Published Online: May 22, 2012
Published in Print: May 23, 2012, as Fulton District Becomes Largest Charter System in Ga.

Fulton District Becomes Largest Charter System in Georgia

Accountability move seen as game changer

The 93,000-student Fulton County school district in suburban Atlanta has become the largest district in Georgia to make a pact with the state to create strict accountability standards in return for Georgia dropping some of its regulatory requirements.

Fulton will now be considered a "charter system" starting in June, with more control over issues such as spending, seat time for students, and teacher pay. It joins 15 other districts in the state that have been granted that status since Georgia passed a lawRequires Adobe Acrobat Reader establishing charter systems in 2007.

Robert Avossa, the superintendent of the district, said the move could be a "game changer" for the ethnically and socioeconomically diverse district, but acknowledged that the freedom comes with some apprehension: It is easier to stick to rules and regulations that have been long understood, he said.

"I'm going to have to pull people off of this comfort zone of relying on policy and law," Mr. Avossa said.

Fulton student enrollment is about 42 percent black, 33 percent white, 13 percent Hispanic, and 9 percent Asian, with the remaining students multiracial or American Indian. Forty-four percent of its students are eligible for free or reduced-price lunches, and the district's 2011 graduation rate, under the federal formula that counts freshmen who graduate in four years, is 70.1 percent. The flexibility program in the district will be rolled out over three years.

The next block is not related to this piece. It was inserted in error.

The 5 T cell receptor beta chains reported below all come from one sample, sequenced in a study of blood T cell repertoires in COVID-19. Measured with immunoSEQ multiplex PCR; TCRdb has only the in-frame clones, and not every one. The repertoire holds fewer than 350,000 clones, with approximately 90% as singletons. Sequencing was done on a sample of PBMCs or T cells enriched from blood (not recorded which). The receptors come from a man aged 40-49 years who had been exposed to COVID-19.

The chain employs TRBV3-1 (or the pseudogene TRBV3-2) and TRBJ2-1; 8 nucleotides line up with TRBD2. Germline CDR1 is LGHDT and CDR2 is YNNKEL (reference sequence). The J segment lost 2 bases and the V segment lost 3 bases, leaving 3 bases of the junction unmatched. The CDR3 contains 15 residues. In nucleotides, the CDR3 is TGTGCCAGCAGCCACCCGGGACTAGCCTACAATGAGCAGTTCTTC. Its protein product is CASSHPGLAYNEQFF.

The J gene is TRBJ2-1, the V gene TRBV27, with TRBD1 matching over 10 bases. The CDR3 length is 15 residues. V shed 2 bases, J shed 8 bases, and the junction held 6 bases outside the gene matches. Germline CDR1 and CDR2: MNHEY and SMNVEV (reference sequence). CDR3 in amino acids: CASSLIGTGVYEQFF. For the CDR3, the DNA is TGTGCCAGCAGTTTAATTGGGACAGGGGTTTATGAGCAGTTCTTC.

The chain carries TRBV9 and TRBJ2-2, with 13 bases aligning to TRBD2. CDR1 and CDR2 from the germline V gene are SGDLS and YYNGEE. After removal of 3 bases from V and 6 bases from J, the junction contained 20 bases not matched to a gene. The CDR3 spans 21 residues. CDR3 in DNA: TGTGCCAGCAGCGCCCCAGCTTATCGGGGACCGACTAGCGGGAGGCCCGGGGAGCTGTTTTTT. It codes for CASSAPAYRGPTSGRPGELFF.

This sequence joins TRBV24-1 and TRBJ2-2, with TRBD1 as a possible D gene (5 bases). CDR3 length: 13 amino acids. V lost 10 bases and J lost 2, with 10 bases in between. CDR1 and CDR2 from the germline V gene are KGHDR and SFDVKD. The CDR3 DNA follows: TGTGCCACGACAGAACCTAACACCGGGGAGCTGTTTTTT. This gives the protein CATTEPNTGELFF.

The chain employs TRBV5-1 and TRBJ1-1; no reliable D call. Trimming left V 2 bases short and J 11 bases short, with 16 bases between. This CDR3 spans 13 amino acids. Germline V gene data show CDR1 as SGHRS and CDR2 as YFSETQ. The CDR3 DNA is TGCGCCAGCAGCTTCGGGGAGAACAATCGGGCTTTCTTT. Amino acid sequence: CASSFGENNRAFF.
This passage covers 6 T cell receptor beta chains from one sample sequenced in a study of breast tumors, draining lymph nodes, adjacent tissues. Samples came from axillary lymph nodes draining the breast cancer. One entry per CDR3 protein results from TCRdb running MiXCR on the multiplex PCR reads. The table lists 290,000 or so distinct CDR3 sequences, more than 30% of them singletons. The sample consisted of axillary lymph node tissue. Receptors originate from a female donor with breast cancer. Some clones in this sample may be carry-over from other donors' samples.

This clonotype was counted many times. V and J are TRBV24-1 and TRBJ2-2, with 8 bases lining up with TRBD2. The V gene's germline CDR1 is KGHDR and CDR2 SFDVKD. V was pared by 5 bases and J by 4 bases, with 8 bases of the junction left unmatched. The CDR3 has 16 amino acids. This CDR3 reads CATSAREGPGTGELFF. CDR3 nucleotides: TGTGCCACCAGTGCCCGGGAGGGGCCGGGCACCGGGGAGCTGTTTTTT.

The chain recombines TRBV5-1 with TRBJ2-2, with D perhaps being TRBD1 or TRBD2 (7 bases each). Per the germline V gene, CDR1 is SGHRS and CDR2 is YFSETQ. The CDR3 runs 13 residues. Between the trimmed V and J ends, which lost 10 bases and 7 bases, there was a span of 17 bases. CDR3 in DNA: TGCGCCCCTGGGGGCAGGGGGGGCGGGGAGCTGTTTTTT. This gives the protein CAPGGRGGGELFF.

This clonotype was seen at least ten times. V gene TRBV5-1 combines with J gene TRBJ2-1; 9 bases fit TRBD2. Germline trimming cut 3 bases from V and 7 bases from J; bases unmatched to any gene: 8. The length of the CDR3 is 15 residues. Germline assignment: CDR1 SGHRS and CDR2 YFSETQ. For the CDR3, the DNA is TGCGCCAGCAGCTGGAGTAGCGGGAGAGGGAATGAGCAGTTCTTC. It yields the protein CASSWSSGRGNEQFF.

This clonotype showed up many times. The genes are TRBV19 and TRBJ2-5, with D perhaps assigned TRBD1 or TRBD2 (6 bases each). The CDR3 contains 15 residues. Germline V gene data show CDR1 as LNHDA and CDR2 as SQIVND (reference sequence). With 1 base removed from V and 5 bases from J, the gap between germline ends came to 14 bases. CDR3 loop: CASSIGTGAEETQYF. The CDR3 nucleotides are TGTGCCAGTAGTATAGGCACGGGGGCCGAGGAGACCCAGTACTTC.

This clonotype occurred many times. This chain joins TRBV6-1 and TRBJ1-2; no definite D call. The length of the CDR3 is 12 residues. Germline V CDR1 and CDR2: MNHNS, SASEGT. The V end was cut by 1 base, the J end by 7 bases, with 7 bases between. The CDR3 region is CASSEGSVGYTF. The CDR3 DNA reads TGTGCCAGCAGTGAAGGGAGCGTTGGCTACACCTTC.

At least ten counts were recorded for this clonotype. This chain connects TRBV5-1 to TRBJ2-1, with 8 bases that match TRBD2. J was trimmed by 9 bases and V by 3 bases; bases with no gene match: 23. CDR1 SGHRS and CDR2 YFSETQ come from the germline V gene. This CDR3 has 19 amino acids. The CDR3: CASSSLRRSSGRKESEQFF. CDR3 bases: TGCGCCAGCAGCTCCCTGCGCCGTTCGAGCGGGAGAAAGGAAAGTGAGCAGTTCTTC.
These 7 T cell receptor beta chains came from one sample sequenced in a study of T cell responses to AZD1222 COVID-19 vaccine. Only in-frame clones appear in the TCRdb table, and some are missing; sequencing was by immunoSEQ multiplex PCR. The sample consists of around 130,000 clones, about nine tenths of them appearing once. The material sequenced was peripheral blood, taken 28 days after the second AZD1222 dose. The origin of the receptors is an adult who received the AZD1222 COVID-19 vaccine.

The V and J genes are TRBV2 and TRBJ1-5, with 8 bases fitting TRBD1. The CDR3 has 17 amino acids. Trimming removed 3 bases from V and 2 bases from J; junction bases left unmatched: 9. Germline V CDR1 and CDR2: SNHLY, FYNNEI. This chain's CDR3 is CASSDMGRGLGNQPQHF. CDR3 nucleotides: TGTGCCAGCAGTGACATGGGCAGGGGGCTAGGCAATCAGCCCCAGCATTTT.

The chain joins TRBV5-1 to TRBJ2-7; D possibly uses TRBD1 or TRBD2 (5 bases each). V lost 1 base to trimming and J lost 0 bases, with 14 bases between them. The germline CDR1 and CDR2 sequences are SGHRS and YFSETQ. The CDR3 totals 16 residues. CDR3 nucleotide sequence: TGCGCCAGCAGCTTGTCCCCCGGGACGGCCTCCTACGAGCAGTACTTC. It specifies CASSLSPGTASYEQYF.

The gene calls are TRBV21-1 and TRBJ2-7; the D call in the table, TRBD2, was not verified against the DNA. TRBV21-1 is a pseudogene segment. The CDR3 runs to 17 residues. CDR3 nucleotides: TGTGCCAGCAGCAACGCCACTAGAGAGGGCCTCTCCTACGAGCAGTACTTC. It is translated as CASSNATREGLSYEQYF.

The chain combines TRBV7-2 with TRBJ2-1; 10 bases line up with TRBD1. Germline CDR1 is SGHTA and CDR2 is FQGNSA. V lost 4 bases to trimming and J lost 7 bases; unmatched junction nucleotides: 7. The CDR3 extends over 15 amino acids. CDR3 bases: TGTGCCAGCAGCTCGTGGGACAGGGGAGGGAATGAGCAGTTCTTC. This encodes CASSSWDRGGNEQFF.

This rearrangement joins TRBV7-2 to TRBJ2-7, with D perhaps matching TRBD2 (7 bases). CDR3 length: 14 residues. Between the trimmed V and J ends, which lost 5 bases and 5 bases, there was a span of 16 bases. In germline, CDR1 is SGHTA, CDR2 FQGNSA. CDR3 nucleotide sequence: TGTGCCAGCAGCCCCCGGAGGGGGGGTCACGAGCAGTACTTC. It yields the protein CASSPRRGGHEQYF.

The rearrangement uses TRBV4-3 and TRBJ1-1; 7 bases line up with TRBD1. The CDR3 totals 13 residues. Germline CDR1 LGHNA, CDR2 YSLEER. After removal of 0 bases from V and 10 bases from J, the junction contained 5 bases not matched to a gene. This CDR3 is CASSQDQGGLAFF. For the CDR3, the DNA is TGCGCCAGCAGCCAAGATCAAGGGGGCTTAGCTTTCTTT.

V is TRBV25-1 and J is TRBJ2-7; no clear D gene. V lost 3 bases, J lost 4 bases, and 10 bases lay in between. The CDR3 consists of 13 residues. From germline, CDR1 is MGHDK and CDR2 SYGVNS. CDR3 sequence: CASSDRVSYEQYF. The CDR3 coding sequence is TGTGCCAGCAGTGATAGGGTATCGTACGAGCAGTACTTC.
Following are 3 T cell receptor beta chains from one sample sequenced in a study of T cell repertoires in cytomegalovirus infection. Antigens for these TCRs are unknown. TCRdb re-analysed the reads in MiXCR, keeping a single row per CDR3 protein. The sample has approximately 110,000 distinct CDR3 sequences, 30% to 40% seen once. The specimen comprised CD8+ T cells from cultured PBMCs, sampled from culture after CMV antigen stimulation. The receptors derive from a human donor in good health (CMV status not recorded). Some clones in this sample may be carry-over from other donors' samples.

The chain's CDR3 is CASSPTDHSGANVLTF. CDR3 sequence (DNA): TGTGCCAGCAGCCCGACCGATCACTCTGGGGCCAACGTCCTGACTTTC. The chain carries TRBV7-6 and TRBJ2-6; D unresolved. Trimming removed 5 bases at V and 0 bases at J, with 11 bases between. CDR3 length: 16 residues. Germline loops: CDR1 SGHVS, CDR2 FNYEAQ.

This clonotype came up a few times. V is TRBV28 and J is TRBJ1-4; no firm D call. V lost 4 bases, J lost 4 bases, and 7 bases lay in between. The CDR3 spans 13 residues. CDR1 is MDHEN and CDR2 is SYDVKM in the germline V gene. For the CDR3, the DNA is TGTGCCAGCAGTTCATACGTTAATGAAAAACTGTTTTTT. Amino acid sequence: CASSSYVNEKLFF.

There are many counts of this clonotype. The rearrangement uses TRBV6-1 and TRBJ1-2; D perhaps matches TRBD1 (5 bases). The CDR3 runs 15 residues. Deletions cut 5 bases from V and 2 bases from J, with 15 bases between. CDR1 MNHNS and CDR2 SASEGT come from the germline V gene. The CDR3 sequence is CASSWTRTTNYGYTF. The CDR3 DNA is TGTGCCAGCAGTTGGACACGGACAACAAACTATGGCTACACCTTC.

Georgia is one of the few states where the concept of charter systems or districts has taken a firm hold. Though only 16 out of the state's 180 districts hold charter system status, Georgia is expecting every one of its districts to either become a charter system or to adopt some other type of flexibility from state rules in return for committing to higher student achievement, said Louis J. Erste, the charter schools division director for the Georgia education department.

John D. Barge, who was elected state school superintendent in 2010, campaigned in part on system flexibility, Mr. Erste said. "But he's insistent that [such flexibility] is not free. You have to do better in increasing educational outcomes," he said.

The districts are expected to shift by 2015, or affirmatively state that they want to remain "status quo" districts—and receive no waivers from state mandates.

Flexibility with Limits

California, Florida, and New Mexico are among the states that have charter district laws and some charter districts. Texas allows groups to create a charter district from scratch as opposed to converting existing school districts.

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Converting an existing district to a charter system does not mean that every school becomes a charter school. Nor does it mean that a charter entity will now run the district.